By Jager Robinson and Lindsay Andarakis
The Southampton Union Free School District has proposed eliminating Columbus Day at a board meeting on March 15, which prompted an ongoing debate between Native and Italian Americans to instead honor indigenous people.
Those against what the holiday stands for would prefer the school’s 2016-2017 calendar to recognize the national holiday on October 12, 2016 as “Indigenous People’s Day.” Other cities such as Seattle, Minneapolis, and Albuquerque have officially started celebrating Indigenous People’s Day instead of Columbus Day.
The Southampton School Board has already postponed the decision until August but the debate between the Shinnecock Nation and Long Island Italian groups have flared.
“When Columbus came he was not kind to native people, in fact he killed many and quite brutally in fact. Native people do not wish to honor this man,” Beverly Jensen, the Communications Director for the Shinnecock Nation, said.
As much as Jensen presses the issue on removing Columbus Day, she agrees that Italian-Americans deserve a day of recognition.
“They should call it what it is [Italian-American Day] because he didn’t discover America and if we turn Columbus Day into an Italian American Holiday, that’s a wonderful idea,” she said.
The Shinnecock Nation has an 800-acre reservation that falls within the Southampton district. This group presents the strongest opposition to the holiday’s current name but Jensen argues that this is a national issue, as well as a local one.
Dr. Mario Mignone, the director for Italian Studies at Stony Brook University, is a strong advocate for keeping Columbus Day as a national holiday.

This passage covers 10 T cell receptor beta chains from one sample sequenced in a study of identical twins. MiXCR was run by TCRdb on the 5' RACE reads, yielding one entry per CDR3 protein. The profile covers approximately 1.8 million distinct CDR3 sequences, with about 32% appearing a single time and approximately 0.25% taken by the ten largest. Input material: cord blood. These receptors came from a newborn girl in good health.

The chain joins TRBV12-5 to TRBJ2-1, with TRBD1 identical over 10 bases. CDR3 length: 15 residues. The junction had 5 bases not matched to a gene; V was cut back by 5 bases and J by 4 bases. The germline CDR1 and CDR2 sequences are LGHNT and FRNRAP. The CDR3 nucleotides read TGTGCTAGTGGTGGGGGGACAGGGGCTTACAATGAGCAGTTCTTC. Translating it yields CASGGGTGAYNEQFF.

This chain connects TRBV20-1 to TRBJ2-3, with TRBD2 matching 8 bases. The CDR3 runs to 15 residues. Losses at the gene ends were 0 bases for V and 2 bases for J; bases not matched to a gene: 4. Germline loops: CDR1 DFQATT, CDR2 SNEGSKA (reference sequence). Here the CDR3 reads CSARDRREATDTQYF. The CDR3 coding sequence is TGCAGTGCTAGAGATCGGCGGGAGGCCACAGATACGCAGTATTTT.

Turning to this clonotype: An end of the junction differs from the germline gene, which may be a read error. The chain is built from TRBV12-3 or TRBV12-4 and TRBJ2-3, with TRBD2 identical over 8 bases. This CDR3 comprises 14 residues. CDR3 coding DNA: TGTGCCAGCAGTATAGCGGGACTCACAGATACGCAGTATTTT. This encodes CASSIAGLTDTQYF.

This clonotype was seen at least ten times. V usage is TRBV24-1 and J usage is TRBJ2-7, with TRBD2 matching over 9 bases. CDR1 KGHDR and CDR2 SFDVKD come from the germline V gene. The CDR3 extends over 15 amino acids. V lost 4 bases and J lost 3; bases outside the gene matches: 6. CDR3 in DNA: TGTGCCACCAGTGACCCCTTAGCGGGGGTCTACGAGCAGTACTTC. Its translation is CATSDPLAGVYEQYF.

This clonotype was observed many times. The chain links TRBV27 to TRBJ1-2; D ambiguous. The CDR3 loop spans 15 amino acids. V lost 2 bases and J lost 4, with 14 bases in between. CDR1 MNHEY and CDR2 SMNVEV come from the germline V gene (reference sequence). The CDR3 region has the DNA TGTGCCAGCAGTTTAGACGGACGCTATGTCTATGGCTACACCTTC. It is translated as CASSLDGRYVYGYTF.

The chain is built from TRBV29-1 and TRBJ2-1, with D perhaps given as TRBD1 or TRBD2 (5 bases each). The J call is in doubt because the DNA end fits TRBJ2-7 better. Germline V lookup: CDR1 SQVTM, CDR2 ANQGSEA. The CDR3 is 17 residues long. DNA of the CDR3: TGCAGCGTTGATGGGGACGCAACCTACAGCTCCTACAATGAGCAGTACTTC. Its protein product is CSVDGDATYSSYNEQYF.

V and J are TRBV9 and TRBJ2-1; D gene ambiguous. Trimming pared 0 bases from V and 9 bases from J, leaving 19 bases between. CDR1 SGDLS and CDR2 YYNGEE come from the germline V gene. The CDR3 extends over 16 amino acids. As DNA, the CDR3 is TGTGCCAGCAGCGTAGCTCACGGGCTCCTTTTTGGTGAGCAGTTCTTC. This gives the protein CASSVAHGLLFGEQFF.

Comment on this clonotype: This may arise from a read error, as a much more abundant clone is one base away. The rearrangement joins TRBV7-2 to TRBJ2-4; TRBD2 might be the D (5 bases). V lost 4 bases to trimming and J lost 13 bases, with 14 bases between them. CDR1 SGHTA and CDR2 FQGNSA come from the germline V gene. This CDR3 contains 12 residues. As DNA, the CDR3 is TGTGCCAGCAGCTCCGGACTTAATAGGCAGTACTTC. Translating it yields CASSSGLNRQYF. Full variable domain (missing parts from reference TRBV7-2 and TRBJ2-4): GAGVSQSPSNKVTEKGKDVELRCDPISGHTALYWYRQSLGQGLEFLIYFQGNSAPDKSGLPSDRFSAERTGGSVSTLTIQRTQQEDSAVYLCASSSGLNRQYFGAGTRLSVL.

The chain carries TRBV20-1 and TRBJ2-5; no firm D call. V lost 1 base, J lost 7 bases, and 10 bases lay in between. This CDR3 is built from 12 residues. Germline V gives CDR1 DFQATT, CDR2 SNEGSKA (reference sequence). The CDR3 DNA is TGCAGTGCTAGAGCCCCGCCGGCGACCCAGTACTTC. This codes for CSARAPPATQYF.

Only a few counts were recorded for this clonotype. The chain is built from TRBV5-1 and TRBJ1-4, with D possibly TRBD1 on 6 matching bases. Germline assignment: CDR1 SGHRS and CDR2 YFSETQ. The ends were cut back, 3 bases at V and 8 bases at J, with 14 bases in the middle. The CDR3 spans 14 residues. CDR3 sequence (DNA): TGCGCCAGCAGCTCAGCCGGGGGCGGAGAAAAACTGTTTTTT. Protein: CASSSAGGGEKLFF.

“Its symbolic… We were here before you were here. Columbus and all the explorers. [Columbus Day] matters because there has to be some kind of recognition given to what Italians have done for this country,” he said.
In 1992, during the first national push to remove Columbus Day, Mignone held a symposium titled “Columbus: Meeting Of Cultures” to allow for open discussion of the controversy. The new debate has prompted him to return to his statements in 1992 stressing that the hybridization Columbus brought to the new world was his crowning achievement.
“It is a guy who opened doors and created this meeting of cultures. Through these encounters the world was enriched,” Mignone said.
Paul Firbas, the Director of Latin American and Caribbean Center at Stony Brook University, took a break from his sabbatical to weigh in on the debate.
“‘Columbus Day’ could be renamed into something like “Day of the Americas”, stressing the plurality [of the] Americas,” he said.
Although he advises a name change, he says that it is important to remember that Columbus is a symbol for 19th century Italian Americans and that most historical figures images need to be revised.
With a twist to the argument, Lou Gallo, New York State Chairman of the Commission of Social Justice, says that Columbus represents more than his discovery.
“[He] also is representative of values that Americans hold dear; rugged individualism, [and] perseverance,” he said.
Gallo also says that Native Americans should teach their interpretations of Christopher Columbus just not on the second Monday of October.
“Tell it, just don’t tell it on Columbus Day.”